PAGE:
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Back when she was growing up in Mildmay, Ont., a small farming town, Amy Dietz-Graham used to sit at the kitchen table with her father and his investment advisor as the two men talked money. She found the conversation equal parts confusing and captivating.

“I remember sitting there going, ‘But what’s this? and ‘How does that work?’ and ‘What do you invest it in?' Obviously that interest stayed with me,” says Ms. Dietz-Graham, who today is a Toronto-based portfolio manager and investment advisor for the Durkin Dietz Group, with BMO Nesbitt Burns.

After doing some research into stocks and bonds, she eventually taught herself how to go from a dedicated saver – taking what she had amassed in her piggy bank to the actual bank – to investor as she grew older.

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Those early financial lessons still stick with her today; they influence how she handles conversations with clients, particularly women who may not feel financially savvy.

Portfolio manager Amy Dietz-Graham says more of her female clients are taking an active role in money management and investing at home, and their daughters are taking note.

Michelle Siu/The Globe and Mail

“We’re phenomenal savers,” she says of women in general. “If we could only ... make that jump into investing, we could be much further ahead.”

Getting ahead is important to most people, but for women, building wealth is likely even more necessary. Women not only live longer than men and require extra funds so they don’t outlive their savings, they often lose money due to the years spent out of the work force caring for children or aging parents. The fact that women earn only 75 cents for every dollar a man earns, according to Statistics Canada, doesn’t help matters much, either.

Also, numerous surveys show that, when compared with boys and men, girls and women say they feel less confident about money and investing. For instance, according to a 2017 EQ Bank poll of 1,125 Canadians, only 31 per cent of women said they felt confident about their financial knowledge. Meanwhile, 49 per cent of men said they felt the same way.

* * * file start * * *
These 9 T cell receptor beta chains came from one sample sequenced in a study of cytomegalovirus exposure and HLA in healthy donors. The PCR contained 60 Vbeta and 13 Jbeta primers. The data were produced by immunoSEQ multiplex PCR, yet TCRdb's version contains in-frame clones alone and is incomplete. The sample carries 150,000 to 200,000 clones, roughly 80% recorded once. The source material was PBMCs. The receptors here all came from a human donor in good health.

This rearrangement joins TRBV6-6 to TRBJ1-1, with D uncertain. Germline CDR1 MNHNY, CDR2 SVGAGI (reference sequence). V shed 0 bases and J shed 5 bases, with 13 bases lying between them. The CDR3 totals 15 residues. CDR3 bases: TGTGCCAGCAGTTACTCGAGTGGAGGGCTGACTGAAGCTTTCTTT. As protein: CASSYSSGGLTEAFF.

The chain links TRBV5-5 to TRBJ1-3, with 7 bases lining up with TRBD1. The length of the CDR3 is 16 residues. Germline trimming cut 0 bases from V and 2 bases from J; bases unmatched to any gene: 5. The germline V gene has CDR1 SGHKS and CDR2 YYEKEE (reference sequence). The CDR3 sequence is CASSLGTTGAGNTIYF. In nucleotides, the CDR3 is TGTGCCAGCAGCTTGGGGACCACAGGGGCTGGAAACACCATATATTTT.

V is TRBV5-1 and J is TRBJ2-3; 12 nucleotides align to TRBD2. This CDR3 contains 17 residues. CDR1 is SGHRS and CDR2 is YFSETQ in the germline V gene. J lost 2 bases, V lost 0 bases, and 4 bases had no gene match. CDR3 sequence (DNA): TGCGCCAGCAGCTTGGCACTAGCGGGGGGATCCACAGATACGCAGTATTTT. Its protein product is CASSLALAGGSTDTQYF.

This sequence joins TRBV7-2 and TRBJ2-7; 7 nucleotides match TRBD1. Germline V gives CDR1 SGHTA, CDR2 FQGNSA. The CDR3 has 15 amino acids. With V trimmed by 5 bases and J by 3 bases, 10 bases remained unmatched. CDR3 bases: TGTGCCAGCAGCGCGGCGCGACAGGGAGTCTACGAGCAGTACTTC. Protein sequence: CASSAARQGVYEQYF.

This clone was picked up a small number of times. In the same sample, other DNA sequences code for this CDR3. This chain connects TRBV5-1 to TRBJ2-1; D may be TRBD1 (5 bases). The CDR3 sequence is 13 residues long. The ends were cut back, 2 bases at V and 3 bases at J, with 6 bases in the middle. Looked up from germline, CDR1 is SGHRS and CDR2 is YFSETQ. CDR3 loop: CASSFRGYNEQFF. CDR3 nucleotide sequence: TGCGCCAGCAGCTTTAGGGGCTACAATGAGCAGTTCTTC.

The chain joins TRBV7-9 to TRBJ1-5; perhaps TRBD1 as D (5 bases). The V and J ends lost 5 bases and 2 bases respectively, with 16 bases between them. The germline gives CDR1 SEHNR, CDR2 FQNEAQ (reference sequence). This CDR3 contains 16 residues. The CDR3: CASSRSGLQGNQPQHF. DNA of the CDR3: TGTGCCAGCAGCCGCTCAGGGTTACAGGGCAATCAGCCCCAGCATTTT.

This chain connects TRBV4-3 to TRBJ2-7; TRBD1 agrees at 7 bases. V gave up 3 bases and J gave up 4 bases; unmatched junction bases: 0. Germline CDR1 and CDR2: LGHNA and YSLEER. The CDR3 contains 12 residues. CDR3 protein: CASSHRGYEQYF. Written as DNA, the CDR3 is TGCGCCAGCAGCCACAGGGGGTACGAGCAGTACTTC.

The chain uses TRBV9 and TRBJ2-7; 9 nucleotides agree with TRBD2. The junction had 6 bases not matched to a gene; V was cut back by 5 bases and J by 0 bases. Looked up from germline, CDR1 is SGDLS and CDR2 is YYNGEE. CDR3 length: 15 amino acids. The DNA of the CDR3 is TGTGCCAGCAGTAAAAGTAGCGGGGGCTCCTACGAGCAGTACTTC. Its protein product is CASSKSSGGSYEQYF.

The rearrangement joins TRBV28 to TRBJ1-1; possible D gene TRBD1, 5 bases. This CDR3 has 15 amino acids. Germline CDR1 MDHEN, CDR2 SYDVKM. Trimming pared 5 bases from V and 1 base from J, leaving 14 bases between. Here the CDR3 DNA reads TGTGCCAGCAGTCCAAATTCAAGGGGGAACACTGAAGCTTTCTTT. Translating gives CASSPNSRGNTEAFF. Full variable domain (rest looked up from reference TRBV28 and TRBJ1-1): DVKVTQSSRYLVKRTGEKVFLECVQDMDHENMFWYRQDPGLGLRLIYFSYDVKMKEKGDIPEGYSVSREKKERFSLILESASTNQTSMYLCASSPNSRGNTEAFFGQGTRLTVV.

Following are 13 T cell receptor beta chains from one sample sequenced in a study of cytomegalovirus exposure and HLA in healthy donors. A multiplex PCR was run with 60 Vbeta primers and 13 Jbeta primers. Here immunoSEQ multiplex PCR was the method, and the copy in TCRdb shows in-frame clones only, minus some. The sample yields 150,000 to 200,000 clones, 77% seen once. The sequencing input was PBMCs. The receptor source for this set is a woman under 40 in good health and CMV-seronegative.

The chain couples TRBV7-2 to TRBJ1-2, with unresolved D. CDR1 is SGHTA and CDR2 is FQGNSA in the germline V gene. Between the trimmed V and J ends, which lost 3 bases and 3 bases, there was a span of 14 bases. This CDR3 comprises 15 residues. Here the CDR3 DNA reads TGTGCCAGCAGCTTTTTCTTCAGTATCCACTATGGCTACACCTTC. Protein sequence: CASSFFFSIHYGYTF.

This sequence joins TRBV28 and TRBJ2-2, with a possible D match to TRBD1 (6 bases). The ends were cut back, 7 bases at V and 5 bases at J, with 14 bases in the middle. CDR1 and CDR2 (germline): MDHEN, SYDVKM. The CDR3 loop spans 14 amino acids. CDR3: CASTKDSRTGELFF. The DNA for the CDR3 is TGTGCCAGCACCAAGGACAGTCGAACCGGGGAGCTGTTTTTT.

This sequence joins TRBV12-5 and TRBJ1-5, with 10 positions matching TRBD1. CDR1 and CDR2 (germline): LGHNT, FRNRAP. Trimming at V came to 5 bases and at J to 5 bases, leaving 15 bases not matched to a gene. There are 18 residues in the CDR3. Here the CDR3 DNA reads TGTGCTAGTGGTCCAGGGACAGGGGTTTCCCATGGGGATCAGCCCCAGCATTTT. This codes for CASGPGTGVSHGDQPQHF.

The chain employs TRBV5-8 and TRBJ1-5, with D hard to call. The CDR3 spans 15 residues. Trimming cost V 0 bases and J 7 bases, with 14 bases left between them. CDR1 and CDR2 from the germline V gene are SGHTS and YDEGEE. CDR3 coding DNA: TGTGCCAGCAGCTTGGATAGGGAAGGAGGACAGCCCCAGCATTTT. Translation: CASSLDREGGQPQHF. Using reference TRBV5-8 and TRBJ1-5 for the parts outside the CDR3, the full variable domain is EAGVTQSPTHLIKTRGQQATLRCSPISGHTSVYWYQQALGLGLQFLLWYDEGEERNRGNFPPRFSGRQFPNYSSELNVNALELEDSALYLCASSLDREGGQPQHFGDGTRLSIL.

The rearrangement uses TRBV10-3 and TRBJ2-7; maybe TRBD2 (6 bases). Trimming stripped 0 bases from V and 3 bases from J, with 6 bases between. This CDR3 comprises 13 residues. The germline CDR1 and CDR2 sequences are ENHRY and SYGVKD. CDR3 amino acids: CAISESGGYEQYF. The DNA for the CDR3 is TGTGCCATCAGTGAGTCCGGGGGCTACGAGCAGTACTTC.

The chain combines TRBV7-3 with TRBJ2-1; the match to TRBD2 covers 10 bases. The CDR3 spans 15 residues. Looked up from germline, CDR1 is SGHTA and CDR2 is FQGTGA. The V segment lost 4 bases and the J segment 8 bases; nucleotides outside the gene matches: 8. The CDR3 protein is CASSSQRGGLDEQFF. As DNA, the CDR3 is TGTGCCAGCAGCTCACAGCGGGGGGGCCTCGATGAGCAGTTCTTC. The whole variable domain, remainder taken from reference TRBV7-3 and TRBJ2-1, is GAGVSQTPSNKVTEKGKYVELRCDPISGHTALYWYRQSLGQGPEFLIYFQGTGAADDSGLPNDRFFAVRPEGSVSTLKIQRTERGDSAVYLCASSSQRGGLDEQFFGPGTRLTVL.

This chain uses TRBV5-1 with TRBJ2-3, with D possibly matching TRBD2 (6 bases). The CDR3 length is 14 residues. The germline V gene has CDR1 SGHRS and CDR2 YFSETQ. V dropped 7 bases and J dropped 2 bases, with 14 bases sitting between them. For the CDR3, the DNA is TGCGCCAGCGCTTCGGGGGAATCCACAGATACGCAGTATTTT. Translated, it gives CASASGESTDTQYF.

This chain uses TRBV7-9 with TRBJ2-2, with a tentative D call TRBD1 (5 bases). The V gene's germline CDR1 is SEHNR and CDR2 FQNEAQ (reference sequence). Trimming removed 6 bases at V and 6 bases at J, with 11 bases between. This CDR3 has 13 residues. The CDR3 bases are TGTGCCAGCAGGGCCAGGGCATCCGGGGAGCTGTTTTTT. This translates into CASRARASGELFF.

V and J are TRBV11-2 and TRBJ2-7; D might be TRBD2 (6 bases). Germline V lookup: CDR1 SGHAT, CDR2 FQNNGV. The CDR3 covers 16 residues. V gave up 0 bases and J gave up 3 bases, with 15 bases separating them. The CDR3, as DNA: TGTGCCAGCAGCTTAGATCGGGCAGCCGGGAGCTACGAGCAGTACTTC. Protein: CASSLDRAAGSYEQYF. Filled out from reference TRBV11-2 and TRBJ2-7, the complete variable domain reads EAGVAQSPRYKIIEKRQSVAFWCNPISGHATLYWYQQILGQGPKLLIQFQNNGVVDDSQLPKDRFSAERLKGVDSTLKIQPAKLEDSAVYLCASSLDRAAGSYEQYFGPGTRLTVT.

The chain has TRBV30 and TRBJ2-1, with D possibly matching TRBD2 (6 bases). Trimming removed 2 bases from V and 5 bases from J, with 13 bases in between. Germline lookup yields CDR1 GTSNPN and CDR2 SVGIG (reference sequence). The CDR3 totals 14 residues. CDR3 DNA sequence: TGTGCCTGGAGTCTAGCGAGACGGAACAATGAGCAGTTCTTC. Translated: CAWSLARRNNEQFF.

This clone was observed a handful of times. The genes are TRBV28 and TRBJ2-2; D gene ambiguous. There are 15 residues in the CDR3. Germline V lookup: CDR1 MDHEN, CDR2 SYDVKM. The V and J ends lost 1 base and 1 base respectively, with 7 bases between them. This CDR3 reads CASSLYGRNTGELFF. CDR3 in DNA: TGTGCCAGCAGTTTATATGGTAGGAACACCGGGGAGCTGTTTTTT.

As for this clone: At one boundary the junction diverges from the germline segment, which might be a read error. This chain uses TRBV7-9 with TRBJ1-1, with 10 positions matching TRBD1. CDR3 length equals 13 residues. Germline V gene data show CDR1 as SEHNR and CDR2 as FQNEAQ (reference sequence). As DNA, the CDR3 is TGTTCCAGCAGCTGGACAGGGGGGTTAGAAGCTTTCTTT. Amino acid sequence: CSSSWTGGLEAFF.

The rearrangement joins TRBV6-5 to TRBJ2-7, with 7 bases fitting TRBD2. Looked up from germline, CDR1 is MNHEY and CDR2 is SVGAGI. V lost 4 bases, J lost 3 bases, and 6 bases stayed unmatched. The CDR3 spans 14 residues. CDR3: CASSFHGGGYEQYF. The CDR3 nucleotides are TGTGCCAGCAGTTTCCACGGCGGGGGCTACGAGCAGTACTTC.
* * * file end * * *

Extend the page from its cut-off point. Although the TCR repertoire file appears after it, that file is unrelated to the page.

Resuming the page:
That gap begins to widen right from childhood. In the United States, the investment firm T. Rowe Price conducts an annual money survey of more than 1,000 parents of children aged 8 to 14. Not only do parents tend to discuss finances with their sons more than with their daughters, families with only boys also place greater priority on postsecondary education than families that have only girls. Both issues can have long-term negative effects on saving habits and lifetime career earnings.

Jill Earthy, head of growth for Vancouver-based Female Funders, an “investor accelerator” that helps women become angel investors, knows what a lack of financial confidence looks like. Recently she was speaking to a Harvard business-school grad and executive of a large company when the woman told her, “I don’t have the confidence to start to invest.”

“I find that amazing but not surprising because there are so many incredible, successful and accomplished women, but there is that confidence gap,” says Ms. Earthy.

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The idea that all children and teens deserve a strong foundation in financial literacy, however, is picking up speed and is going mainstream.

Universities across the country run outreach programs for female elementary and high-school students to encourage the study of math, which helps to build a foundation for money management. Meanwhile, British Columbia’s new school curriculum includes mandatory financial-literacy instruction for all students starting as early as kindergarten.

As a girl, Amy Dietz-Graham used to sit at the kitchen table with her father and his investment advisor as the two men talked money.

Michelle Siu/The Globe and Mail

Members of the after-school club Girl Guides of Canada are gaining money-management know-how (and badges) through the organization’s Girls Count Challenge, which launched as a pilot in 2014. Since then, 17,000 Canadian girls have participated.

Five-year-old Sparks learn the difference between dimes and quarters as well as “wants” compared with “needs.” Older girls learn how debit and credit cards work and explore their own preconceptions about saving versus spending. Teens discuss topics that will help them live independently: credit scores, exchange rates when travelling and debt.

Louise Kent, Girl Guides director of member experience in Toronto, says the program aims to take the intimidation factor out of personal finance, “so that when you’re negotiating your salary someday, you’re pragmatic about it and you understand the value that your skills hold. It’s about equipping girls with what they need so they’re not falling victim to the wage gap,” she says, referencing the discrepancy between men’s and women’s pay and lifetime earnings.

Even cash the girls raise through the organization’s popular cookie sale is fair game as a learning exercise. Girl Guide units decided how they want to use their cookie funds to pay for field trips, for example.

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“It’s a direct application of budgeting, saving, spending, setting financial goals and achieving them,” explains Ms. Kent.

While these educational opportunities and teachings are important, parents are still their children’s most influential teachers.

What they model at home matters, says Ms. Dietz-Graham. More of her female clients are taking an active role in money management and investing at home. Their daughters are taking note.

“You are starting to see younger girls who are taking an interest. Even young, young girls are saying, ‘Mom, Dad, can we invest in Disney or Starbucks?’ Things they’re familiar with,” she says. “They’re getting involved, which I think is fantastic.”

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